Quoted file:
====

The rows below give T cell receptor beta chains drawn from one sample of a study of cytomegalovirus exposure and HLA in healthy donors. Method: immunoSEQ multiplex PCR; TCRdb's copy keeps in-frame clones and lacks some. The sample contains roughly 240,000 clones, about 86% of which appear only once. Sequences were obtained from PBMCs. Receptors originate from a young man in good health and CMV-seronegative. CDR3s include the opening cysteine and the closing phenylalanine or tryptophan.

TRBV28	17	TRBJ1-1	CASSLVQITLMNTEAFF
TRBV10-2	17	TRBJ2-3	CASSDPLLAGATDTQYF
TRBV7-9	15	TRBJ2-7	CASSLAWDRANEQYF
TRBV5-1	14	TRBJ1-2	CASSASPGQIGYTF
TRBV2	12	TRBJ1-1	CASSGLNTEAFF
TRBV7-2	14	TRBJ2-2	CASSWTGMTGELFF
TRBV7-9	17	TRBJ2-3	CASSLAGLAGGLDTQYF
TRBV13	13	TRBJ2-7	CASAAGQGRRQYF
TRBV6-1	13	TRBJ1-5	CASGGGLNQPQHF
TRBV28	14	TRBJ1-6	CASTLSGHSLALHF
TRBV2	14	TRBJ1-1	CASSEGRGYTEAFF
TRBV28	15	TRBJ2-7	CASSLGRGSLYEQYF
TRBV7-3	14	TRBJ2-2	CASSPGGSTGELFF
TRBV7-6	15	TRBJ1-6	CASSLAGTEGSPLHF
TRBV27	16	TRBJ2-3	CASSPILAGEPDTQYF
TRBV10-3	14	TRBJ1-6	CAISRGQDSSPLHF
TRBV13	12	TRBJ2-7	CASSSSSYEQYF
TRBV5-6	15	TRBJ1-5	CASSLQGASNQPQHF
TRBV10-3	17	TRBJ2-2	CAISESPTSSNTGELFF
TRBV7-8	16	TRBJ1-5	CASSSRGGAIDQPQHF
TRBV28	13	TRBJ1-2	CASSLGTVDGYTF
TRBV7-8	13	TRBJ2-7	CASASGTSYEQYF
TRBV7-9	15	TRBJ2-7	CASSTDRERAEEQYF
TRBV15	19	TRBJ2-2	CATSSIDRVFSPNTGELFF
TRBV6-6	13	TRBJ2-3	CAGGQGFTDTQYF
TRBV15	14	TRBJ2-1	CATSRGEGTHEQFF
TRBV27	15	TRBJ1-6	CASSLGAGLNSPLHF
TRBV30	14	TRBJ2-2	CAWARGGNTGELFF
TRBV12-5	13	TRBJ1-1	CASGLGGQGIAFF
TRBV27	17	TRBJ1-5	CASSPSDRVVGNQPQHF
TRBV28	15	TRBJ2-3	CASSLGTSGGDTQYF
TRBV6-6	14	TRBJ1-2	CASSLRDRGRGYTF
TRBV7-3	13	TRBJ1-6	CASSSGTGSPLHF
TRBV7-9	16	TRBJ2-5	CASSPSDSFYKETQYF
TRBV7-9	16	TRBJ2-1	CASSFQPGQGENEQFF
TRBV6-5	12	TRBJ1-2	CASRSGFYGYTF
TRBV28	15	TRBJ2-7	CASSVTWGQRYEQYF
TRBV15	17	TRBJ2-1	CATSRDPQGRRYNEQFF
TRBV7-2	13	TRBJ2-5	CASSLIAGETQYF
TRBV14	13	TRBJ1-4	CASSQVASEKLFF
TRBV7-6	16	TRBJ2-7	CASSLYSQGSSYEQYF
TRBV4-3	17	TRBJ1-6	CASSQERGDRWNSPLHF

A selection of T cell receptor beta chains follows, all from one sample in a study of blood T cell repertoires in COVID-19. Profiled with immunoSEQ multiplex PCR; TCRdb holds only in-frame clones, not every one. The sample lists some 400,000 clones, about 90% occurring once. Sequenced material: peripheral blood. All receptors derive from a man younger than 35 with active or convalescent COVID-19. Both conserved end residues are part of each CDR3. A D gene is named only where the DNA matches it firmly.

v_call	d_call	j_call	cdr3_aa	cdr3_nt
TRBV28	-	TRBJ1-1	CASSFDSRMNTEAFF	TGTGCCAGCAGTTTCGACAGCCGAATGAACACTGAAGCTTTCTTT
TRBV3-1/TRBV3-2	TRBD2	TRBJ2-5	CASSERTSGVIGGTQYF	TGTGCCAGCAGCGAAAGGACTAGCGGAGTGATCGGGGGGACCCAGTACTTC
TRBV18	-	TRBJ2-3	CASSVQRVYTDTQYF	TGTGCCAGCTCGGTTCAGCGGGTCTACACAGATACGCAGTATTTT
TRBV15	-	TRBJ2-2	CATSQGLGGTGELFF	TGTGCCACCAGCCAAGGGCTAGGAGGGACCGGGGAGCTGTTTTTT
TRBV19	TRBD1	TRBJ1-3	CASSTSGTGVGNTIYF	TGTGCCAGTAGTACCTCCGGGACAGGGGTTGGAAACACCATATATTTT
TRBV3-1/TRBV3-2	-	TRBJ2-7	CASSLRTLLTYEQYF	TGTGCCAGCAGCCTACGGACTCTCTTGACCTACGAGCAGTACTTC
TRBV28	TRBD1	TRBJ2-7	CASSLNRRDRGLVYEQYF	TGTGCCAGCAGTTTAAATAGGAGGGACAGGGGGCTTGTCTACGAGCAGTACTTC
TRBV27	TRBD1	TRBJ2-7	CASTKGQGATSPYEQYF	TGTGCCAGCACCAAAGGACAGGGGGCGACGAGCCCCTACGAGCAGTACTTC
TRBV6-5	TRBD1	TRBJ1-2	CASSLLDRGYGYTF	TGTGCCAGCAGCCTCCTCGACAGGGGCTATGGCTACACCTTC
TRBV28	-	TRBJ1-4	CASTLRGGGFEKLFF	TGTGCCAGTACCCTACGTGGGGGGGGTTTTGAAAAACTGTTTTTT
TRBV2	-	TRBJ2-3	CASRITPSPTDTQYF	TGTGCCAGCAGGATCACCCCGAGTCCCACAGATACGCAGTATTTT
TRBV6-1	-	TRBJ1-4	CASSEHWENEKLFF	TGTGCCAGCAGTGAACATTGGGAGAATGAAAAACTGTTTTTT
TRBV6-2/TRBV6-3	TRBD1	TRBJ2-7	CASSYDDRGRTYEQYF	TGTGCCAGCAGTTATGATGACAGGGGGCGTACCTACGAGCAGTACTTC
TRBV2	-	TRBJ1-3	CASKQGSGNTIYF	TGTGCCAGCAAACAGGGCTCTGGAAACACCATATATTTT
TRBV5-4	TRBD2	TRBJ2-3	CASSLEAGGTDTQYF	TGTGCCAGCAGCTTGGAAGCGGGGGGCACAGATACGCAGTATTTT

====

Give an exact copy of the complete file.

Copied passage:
The rows below give T cell receptor beta chains drawn from one sample of a study of cytomegalovirus exposure and HLA in healthy donors. Method: immunoSEQ multiplex PCR; TCRdb's copy keeps in-frame clones and lacks some. The sample contains roughly 240,000 clones, about 86% of which appear only once. Sequences were obtained from PBMCs. Receptors originate from a young man in good health and CMV-seronegative. CDR3s include the opening cysteine and the closing phenylalanine or tryptophan.

TRBV28	17	TRBJ1-1	CASSLVQITLMNTEAFF
TRBV10-2	17	TRBJ2-3	CASSDPLLAGATDTQYF
TRBV7-9	15	TRBJ2-7	CASSLAWDRANEQYF
TRBV5-1	14	TRBJ1-2	CASSASPGQIGYTF
TRBV2	12	TRBJ1-1	CASSGLNTEAFF
TRBV7-2	14	TRBJ2-2	CASSWTGMTGELFF
TRBV7-9	17	TRBJ2-3	CASSLAGLAGGLDTQYF
TRBV13	13	TRBJ2-7	CASAAGQGRRQYF
TRBV6-1	13	TRBJ1-5	CASGGGLNQPQHF
TRBV28	14	TRBJ1-6	CASTLSGHSLALHF
TRBV2	14	TRBJ1-1	CASSEGRGYTEAFF
TRBV28	15	TRBJ2-7	CASSLGRGSLYEQYF
TRBV7-3	14	TRBJ2-2	CASSPGGSTGELFF
TRBV7-6	15	TRBJ1-6	CASSLAGTEGSPLHF
TRBV27	16	TRBJ2-3	CASSPILAGEPDTQYF
TRBV10-3	14	TRBJ1-6	CAISRGQDSSPLHF
TRBV13	12	TRBJ2-7	CASSSSSYEQYF
TRBV5-6	15	TRBJ1-5	CASSLQGASNQPQHF
TRBV10-3	17	TRBJ2-2	CAISESPTSSNTGELFF
TRBV7-8	16	TRBJ1-5	CASSSRGGAIDQPQHF
TRBV28	13	TRBJ1-2	CASSLGTVDGYTF
TRBV7-8	13	TRBJ2-7	CASASGTSYEQYF
TRBV7-9	15	TRBJ2-7	CASSTDRERAEEQYF
TRBV15	19	TRBJ2-2	CATSSIDRVFSPNTGELFF
TRBV6-6	13	TRBJ2-3	CAGGQGFTDTQYF
TRBV15	14	TRBJ2-1	CATSRGEGTHEQFF
TRBV27	15	TRBJ1-6	CASSLGAGLNSPLHF
TRBV30	14	TRBJ2-2	CAWARGGNTGELFF
TRBV12-5	13	TRBJ1-1	CASGLGGQGIAFF
TRBV27	17	TRBJ1-5	CASSPSDRVVGNQPQHF
TRBV28	15	TRBJ2-3	CASSLGTSGGDTQYF
TRBV6-6	14	TRBJ1-2	CASSLRDRGRGYTF
TRBV7-3	13	TRBJ1-6	CASSSGTGSPLHF
TRBV7-9	16	TRBJ2-5	CASSPSDSFYKETQYF
TRBV7-9	16	TRBJ2-1	CASSFQPGQGENEQFF
TRBV6-5	12	TRBJ1-2	CASRSGFYGYTF
TRBV28	15	TRBJ2-7	CASSVTWGQRYEQYF
TRBV15	17	TRBJ2-1	CATSRDPQGRRYNEQFF
TRBV7-2	13	TRBJ2-5	CASSLIAGETQYF
TRBV14	13	TRBJ1-4	CASSQVASEKLFF
TRBV7-6	16	TRBJ2-7	CASSLYSQGSSYEQYF
TRBV4-3	17	TRBJ1-6	CASSQERGDRWNSPLHF

A selection of T cell receptor beta chains follows, all from one sample in a study of blood T cell repertoires in COVID-19. Profiled with immunoSEQ multiplex PCR; TCRdb holds only in-frame clones, not every one. The sample lists some 400,000 clones, about 90% occurring once. Sequenced material: peripheral blood. All receptors derive from a man younger than 35 with active or convalescent COVID-19. Both conserved end residues are part of each CDR3. A D gene is named only where the DNA matches it firmly.

v_call	d_call	j_call	cdr3_aa	cdr3_nt
TRBV28	-	TRBJ1-1	CASSFDSRMNTEAFF	TGTGCCAGCAGTTTCGACAGCCGAATGAACACTGAAGCTTTCTTT
TRBV3-1/TRBV3-2	TRBD2	TRBJ2-5	CASSERTSGVIGGTQYF	TGTGCCAGCAGCGAAAGGACTAGCGGAGTGATCGGGGGGACCCAGTACTTC
TRBV18	-	TRBJ2-3	CASSVQRVYTDTQYF	TGTGCCAGCTCGGTTCAGCGGGTCTACACAGATACGCAGTATTTT
TRBV15	-	TRBJ2-2	CATSQGLGGTGELFF	TGTGCCACCAGCCAAGGGCTAGGAGGGACCGGGGAGCTGTTTTTT
TRBV19	TRBD1	TRBJ1-3	CASSTSGTGVGNTIYF	TGTGCCAGTAGTACCTCCGGGACAGGGGTTGGAAACACCATATATTTT
TRBV3-1/TRBV3-2	-	TRBJ2-7	CASSLRTLLTYEQYF	TGTGCCAGCAGCCTACGGACTCTCTTGACCTACGAGCAGTACTTC
TRBV28	TRBD1	TRBJ2-7	CASSLNRRDRGLVYEQYF	TGTGCCAGCAGTTTAAATAGGAGGGACAGGGGGCTTGTCTACGAGCAGTACTTC
TRBV27	TRBD1	TRBJ2-7	CASTKGQGATSPYEQYF	TGTGCCAGCACCAAAGGACAGGGGGCGACGAGCCCCTACGAGCAGTACTTC
TRBV6-5	TRBD1	TRBJ1-2	CASSLLDRGYGYTF	TGTGCCAGCAGCCTCCTCGACAGGGGCTATGGCTACACCTTC
TRBV28	-	TRBJ1-4	CASTLRGGGFEKLFF	TGTGCCAGTACCCTACGTGGGGGGGGTTTTGAAAAACTGTTTTTT
TRBV2	-	TRBJ2-3	CASRITPSPTDTQYF	TGTGCCAGCAGGATCACCCCGAGTCCCACAGATACGCAGTATTTT
TRBV6-1	-	TRBJ1-4	CASSEHWENEKLFF	TGTGCCAGCAGTGAACATTGGGAGAATGAAAAACTGTTTTTT
TRBV6-2/TRBV6-3	TRBD1	TRBJ2-7	CASSYDDRGRTYEQYF	TGTGCCAGCAGTTATGATGACAGGGGGCGTACCTACGAGCAGTACTTC
TRBV2	-	TRBJ1-3	CASKQGSGNTIYF	TGTGCCAGCAAACAGGGCTCTGGAAACACCATATATTTT
TRBV5-4	TRBD2	TRBJ2-3	CASSLEAGGTDTQYF	TGTGCCAGCAGCTTGGAAGCGGGGGGCACAGATACGCAGTATTTT